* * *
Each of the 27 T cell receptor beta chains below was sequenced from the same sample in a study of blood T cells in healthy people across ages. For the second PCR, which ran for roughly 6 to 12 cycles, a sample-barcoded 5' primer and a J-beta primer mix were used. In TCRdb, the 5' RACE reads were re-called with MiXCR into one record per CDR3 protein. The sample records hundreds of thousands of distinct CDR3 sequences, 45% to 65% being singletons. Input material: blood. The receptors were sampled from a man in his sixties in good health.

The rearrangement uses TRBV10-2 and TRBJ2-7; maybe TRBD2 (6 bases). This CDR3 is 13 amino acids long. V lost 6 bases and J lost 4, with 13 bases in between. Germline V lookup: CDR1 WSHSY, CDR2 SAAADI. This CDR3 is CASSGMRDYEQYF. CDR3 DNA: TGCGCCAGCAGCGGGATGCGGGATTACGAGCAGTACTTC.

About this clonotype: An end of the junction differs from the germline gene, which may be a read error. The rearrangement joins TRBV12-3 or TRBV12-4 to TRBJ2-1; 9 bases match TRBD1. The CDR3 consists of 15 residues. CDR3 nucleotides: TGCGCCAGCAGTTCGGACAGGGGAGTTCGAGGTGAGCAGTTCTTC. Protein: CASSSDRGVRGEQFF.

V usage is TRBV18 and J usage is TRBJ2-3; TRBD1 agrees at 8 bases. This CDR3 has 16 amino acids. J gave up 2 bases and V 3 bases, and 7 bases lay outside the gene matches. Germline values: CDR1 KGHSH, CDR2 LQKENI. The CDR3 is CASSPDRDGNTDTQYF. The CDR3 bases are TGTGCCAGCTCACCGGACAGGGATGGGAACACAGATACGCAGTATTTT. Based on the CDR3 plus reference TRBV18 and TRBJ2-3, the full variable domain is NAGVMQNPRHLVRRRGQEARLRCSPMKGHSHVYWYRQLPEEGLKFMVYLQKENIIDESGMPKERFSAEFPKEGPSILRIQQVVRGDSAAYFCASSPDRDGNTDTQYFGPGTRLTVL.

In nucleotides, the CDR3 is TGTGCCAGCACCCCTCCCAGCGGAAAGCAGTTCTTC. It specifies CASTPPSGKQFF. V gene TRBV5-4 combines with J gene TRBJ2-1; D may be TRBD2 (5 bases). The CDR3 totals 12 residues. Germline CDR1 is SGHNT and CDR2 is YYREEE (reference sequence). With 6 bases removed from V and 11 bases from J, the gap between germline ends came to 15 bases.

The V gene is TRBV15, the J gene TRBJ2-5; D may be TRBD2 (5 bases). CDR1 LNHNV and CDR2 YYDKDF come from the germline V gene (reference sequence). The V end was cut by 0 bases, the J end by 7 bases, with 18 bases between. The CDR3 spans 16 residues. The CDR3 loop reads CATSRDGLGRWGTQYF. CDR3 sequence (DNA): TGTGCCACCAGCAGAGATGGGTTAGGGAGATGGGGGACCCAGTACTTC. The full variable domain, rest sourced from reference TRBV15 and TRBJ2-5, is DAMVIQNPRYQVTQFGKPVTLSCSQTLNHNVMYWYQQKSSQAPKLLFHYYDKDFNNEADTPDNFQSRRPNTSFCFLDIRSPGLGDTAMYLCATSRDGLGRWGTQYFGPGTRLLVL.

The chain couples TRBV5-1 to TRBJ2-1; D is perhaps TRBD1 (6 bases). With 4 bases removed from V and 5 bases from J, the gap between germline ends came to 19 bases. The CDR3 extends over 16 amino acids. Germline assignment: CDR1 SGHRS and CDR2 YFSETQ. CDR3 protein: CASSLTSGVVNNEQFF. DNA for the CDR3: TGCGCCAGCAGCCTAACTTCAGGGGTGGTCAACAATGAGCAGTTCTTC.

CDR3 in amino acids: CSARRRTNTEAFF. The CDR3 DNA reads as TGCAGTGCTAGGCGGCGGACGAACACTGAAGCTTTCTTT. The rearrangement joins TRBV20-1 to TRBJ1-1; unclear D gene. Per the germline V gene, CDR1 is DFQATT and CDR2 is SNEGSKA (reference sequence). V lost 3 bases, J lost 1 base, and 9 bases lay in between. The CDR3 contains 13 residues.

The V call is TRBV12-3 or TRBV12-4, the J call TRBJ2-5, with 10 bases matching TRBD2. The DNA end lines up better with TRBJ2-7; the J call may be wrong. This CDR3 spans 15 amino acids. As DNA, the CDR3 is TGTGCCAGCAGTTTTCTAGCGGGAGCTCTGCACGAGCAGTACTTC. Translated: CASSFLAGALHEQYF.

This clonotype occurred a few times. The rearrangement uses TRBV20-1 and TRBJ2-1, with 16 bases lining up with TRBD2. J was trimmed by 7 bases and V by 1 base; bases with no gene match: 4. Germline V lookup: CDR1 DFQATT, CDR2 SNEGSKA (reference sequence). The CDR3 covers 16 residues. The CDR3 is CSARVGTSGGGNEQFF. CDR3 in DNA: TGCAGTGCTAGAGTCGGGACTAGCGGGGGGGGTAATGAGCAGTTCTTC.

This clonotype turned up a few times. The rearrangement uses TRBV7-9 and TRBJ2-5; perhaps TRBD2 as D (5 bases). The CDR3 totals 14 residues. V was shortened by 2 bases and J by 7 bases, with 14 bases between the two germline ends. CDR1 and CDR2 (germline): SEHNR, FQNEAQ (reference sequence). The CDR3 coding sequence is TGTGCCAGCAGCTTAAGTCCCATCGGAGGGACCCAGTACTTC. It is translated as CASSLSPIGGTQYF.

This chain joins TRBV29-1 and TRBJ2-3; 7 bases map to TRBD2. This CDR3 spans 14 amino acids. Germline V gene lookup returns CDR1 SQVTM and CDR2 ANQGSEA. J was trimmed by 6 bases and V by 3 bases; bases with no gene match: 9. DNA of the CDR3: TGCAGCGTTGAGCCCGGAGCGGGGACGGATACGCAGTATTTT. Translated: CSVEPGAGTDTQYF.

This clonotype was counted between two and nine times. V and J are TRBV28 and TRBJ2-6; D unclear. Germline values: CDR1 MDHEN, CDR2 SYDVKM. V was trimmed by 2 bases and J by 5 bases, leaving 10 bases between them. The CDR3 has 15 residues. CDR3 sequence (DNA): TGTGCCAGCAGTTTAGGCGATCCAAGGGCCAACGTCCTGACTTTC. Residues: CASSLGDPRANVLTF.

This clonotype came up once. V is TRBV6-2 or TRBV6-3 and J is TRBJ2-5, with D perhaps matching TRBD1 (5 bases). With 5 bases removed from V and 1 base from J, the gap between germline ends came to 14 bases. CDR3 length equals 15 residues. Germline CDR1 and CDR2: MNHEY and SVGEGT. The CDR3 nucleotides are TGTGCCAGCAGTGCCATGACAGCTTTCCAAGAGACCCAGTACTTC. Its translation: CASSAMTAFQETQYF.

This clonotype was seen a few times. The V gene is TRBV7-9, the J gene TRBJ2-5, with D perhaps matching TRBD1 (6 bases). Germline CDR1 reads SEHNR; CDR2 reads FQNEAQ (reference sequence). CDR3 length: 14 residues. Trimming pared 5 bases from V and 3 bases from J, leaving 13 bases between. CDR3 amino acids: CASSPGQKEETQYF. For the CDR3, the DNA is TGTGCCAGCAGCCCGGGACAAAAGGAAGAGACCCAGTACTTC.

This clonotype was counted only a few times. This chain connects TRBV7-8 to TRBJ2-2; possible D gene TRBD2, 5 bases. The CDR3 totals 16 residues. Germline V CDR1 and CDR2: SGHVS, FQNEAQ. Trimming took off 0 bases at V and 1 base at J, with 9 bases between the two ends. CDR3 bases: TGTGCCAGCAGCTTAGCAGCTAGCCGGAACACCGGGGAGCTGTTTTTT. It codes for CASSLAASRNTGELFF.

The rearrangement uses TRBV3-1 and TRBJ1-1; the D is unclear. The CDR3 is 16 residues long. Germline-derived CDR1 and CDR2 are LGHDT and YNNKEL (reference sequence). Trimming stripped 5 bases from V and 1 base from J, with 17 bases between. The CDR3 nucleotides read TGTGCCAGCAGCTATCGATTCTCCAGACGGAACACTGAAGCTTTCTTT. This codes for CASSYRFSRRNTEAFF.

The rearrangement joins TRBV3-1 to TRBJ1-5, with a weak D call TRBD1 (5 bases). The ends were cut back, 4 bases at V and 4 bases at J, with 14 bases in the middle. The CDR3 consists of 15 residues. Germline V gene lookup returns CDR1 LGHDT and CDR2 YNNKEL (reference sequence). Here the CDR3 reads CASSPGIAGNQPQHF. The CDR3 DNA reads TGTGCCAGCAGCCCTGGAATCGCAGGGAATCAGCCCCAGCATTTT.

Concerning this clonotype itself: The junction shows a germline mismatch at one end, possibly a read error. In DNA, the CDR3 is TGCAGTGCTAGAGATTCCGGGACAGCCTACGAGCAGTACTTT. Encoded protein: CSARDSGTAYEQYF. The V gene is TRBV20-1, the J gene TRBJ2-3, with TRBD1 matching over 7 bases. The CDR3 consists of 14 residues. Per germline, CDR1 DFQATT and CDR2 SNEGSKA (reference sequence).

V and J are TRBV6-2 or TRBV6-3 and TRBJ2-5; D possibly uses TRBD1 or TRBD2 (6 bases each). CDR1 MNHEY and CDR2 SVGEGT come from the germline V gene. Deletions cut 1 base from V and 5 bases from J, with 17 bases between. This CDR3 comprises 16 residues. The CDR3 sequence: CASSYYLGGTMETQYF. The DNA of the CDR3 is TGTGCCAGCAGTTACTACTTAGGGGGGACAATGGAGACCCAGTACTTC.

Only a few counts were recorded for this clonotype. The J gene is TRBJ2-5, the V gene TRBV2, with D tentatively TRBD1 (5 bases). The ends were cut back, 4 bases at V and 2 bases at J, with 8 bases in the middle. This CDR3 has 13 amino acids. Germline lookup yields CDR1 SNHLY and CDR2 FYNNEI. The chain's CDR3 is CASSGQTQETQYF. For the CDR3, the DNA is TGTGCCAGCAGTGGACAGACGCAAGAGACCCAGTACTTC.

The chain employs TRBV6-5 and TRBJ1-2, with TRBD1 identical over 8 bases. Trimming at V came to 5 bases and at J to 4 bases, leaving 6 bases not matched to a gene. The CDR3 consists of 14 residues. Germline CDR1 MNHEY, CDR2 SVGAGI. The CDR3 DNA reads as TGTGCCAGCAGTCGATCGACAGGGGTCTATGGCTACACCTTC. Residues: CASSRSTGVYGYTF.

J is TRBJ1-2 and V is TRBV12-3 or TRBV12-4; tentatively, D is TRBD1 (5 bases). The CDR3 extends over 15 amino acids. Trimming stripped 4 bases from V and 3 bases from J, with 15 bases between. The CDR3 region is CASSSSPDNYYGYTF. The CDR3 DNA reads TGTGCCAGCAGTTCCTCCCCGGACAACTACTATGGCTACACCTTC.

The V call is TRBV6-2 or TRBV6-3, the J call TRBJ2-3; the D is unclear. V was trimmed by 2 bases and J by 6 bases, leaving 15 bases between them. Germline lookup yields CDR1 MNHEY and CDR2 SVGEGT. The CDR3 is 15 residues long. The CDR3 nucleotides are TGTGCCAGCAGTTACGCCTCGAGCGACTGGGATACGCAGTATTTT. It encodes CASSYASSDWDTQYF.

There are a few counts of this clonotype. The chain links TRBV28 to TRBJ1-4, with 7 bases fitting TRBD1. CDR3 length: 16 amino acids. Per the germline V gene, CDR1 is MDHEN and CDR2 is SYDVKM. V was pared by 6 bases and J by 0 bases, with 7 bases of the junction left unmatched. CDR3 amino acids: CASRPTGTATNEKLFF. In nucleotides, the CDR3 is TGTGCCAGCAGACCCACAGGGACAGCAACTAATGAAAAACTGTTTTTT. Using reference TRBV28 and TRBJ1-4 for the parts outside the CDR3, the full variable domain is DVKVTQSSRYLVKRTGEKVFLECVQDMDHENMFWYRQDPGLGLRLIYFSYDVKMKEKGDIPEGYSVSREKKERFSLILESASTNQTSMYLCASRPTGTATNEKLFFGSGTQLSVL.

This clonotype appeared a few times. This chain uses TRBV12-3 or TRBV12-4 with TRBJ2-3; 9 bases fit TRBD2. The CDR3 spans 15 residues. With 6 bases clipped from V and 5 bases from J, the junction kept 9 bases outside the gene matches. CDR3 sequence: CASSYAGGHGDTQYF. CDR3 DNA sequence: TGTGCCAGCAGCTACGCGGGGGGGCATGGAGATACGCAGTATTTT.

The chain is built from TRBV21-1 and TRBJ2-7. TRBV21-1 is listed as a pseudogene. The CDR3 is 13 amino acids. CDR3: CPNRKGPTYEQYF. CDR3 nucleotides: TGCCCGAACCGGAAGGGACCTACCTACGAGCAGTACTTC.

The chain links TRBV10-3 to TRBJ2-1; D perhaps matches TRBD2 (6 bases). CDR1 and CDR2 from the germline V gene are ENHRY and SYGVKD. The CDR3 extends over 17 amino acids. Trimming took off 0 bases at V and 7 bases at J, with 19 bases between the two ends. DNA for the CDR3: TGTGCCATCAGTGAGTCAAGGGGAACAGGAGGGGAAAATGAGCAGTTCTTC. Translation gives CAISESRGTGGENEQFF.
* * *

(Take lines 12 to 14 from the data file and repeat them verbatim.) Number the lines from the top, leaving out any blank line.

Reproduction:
This chain joins TRBV29-1 and TRBJ2-3; 7 bases map to TRBD2. This CDR3 spans 14 amino acids. Germline V gene lookup returns CDR1 SQVTM and CDR2 ANQGSEA. J was trimmed by 6 bases and V by 3 bases; bases with no gene match: 9. DNA of the CDR3: TGCAGCGTTGAGCCCGGAGCGGGGACGGATACGCAGTATTTT. Translated: CSVEPGAGTDTQYF.

This clonotype was counted between two and nine times. V and J are TRBV28 and TRBJ2-6; D unclear. Germline values: CDR1 MDHEN, CDR2 SYDVKM. V was trimmed by 2 bases and J by 5 bases, leaving 10 bases between them. The CDR3 has 15 residues. CDR3 sequence (DNA): TGTGCCAGCAGTTTAGGCGATCCAAGGGCCAACGTCCTGACTTTC. Residues: CASSLGDPRANVLTF.

This clonotype came up once. V is TRBV6-2 or TRBV6-3 and J is TRBJ2-5, with D perhaps matching TRBD1 (5 bases). With 5 bases removed from V and 1 base from J, the gap between germline ends came to 14 bases. CDR3 length equals 15 residues. Germline CDR1 and CDR2: MNHEY and SVGEGT. The CDR3 nucleotides are TGTGCCAGCAGTGCCATGACAGCTTTCCAAGAGACCCAGTACTTC. Its translation: CASSAMTAFQETQYF.